POST /user request with a bunch of data and you create a user. Send
GET /user/1 to read it later. With a
PUT /user/1 you “replace” the user and with
PATCH /user/1 you “update” the user … what’s the difference?
Eh … most APIs pick PUT or PATCH for updates based on someone’s gut feel.
DELETE /user/1 and the user goes poof.
But when was the last time you used anything other than GET or POST? I bet it’s been a while.
PUT, PATCH, and DELETE are obscure and most people avoid them. They can be cumbersome to use with popular libraries, require extra parameters, or just aren’t on anyone’s radar.
Verbs in reality
GET is wonderful and we always use it for getting. Do not use GET for updating. Some people do and it can lead to terrible bugs.
Imagine deleting a user just by visiting a page. Wouldn’t that be fun? It happens with GET.
POST is the usual workhorse. People use it for everything.
It’s useful to think in upserts instead of inserts and updates. Make a POST request to create a user. If the user exists, update them instead.
Now your client code has fewer concerns and it’s easier to figure out on the server anyway. Why should a client make 2+ requests to create a user? First to see if they exist, then to create or update?
Send the data and let the server deal with it. Server has to make sure you aren’t creating duplicates by accident anyway.
And while you’re at it, why not make the API more explicit?
POST /user/create shows up.
Don’t be silly, there’s no
POST /user/update/:id. It’s an upsert, remember? And it gets the ID in its payload, not the URL.
Similarly, we often make deleting more explicit.
POST /user/delete/:id feels better than
DELETE /user/:id. Somehow more secure. More like an explicit action.
Then again, when was the last time you actually deleted anything? You mark a user as deleted.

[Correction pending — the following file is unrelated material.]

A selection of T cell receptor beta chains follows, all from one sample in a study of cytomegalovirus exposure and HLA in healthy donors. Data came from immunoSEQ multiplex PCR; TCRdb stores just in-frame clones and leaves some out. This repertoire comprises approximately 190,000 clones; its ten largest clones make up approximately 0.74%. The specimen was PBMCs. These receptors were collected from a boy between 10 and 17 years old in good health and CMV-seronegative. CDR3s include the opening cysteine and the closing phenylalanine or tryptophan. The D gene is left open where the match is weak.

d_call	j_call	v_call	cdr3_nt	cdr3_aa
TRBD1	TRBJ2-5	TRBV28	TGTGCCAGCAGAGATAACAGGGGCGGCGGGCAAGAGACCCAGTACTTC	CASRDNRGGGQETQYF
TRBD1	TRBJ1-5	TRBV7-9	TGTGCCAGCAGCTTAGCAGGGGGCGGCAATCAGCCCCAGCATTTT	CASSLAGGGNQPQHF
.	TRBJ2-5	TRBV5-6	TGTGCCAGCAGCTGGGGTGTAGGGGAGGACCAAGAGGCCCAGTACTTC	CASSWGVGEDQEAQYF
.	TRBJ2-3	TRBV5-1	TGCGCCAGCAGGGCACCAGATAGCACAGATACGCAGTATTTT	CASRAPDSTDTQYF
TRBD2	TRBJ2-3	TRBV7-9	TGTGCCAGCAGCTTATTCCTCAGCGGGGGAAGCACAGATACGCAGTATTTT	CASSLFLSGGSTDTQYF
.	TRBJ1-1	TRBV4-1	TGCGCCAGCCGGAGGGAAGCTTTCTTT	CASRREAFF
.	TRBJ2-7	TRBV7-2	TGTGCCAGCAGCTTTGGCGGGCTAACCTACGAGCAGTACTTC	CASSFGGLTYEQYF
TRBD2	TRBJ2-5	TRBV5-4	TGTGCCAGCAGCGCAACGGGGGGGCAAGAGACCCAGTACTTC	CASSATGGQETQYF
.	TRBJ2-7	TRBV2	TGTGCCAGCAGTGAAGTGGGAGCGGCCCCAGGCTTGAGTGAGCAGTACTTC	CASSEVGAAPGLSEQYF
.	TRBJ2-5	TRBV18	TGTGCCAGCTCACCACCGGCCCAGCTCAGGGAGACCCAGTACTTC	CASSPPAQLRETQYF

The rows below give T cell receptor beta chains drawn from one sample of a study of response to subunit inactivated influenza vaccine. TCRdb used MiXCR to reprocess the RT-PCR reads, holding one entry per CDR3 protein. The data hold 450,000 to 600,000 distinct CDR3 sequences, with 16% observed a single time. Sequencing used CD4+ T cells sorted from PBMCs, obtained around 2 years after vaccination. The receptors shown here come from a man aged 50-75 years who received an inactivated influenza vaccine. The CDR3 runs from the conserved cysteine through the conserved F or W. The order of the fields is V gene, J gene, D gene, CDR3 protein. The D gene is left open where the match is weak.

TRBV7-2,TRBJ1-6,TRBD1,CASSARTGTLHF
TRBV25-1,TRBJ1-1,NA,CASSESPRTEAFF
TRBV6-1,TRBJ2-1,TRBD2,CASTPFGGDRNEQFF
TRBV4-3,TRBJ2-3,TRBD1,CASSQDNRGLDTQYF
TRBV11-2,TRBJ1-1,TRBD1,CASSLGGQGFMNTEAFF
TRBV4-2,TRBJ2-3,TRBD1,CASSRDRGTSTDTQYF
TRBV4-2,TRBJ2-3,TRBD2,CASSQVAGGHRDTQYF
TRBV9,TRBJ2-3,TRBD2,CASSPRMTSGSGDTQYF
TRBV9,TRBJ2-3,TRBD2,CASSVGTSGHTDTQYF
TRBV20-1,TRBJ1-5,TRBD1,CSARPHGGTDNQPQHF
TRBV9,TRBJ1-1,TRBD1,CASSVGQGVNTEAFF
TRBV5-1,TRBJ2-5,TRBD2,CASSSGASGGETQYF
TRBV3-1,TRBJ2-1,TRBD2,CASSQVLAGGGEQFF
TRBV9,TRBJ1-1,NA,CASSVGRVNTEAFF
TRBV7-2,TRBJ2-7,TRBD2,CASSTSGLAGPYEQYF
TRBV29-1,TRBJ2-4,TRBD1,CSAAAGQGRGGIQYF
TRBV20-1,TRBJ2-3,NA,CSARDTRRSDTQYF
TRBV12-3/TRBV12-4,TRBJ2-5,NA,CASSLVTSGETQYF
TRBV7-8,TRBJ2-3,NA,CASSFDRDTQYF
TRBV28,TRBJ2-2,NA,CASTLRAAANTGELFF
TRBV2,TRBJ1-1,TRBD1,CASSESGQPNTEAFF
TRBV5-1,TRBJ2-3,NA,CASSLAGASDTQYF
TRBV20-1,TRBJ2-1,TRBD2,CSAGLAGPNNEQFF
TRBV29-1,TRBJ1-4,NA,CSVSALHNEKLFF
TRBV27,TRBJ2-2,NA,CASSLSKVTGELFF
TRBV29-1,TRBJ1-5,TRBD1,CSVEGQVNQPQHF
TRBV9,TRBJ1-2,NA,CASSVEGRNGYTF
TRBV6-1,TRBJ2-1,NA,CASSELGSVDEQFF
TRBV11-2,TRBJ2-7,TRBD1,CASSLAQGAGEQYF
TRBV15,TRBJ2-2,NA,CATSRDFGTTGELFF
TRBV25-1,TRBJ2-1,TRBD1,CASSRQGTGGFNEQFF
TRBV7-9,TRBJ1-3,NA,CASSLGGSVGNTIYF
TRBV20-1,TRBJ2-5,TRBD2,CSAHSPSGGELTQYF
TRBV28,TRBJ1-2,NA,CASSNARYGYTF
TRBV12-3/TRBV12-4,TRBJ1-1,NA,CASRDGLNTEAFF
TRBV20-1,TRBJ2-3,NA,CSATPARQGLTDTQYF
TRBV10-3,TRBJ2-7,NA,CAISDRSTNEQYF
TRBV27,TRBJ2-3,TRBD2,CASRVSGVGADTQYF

So a POST upsert will do. Mark as deleted. Done.
So what makes an API good?
Honestly, I think it’s consistency.
I should always be able to guess where I can find some data without trawling through documentation. If I want a user, there should be a clear way to get a user.
Avoid duplication, too.
Problems arise when you have an intuitive convenient API that leads engineers to fetching data wherever they find it first. Someone gets it here, someone gets it there, you’ll never know.
Make sure I can get the most amount of data with the fewest number of requests. Modern internet is a weird little beastie.
I often have plenty of bandwidth, but terrible latency. Making 50 small requests kills your website. But 1 request with 50 megs, while slow, is reliable.
Yes even on an airplane. Especially on an airplane. Or LTE.
You can stream a movie on Netflix but you can’t read the New York Times. 1 big request, many small requests.
The real solution? GraphQL
GraphQL, I think, creates the best balance between these concerns.
You get a single
POST endpoint. Very discoverable.
You write queries that span many objects and specify exactly what you need. Want articles? Yep. Articles with users? You got it. Just users? Fine.
Your payload is never too small or too big and it’s never more than 1 request. You’re in full control.
Need different verbs like GET and POST and DELETE and UPDATE? Send a mutation. Tell the server exactly what you want to happen. Queries get, mutations mutate.
What about documentation?
GraphQL is self-documenting. Send a very specific query to that same API endpoint and the server tells you all it can do 😍
And how do you adopt GraphQL in an existing project? I don’t know yet.
You can hook up a GraphQL service in front of your existing RESTful API. Make the REST stuff work via GraphQL, avoid changing the server at all. Gives you a gradual transition path …
At least that’s what I’ve heard others have done and want to try myself 🙂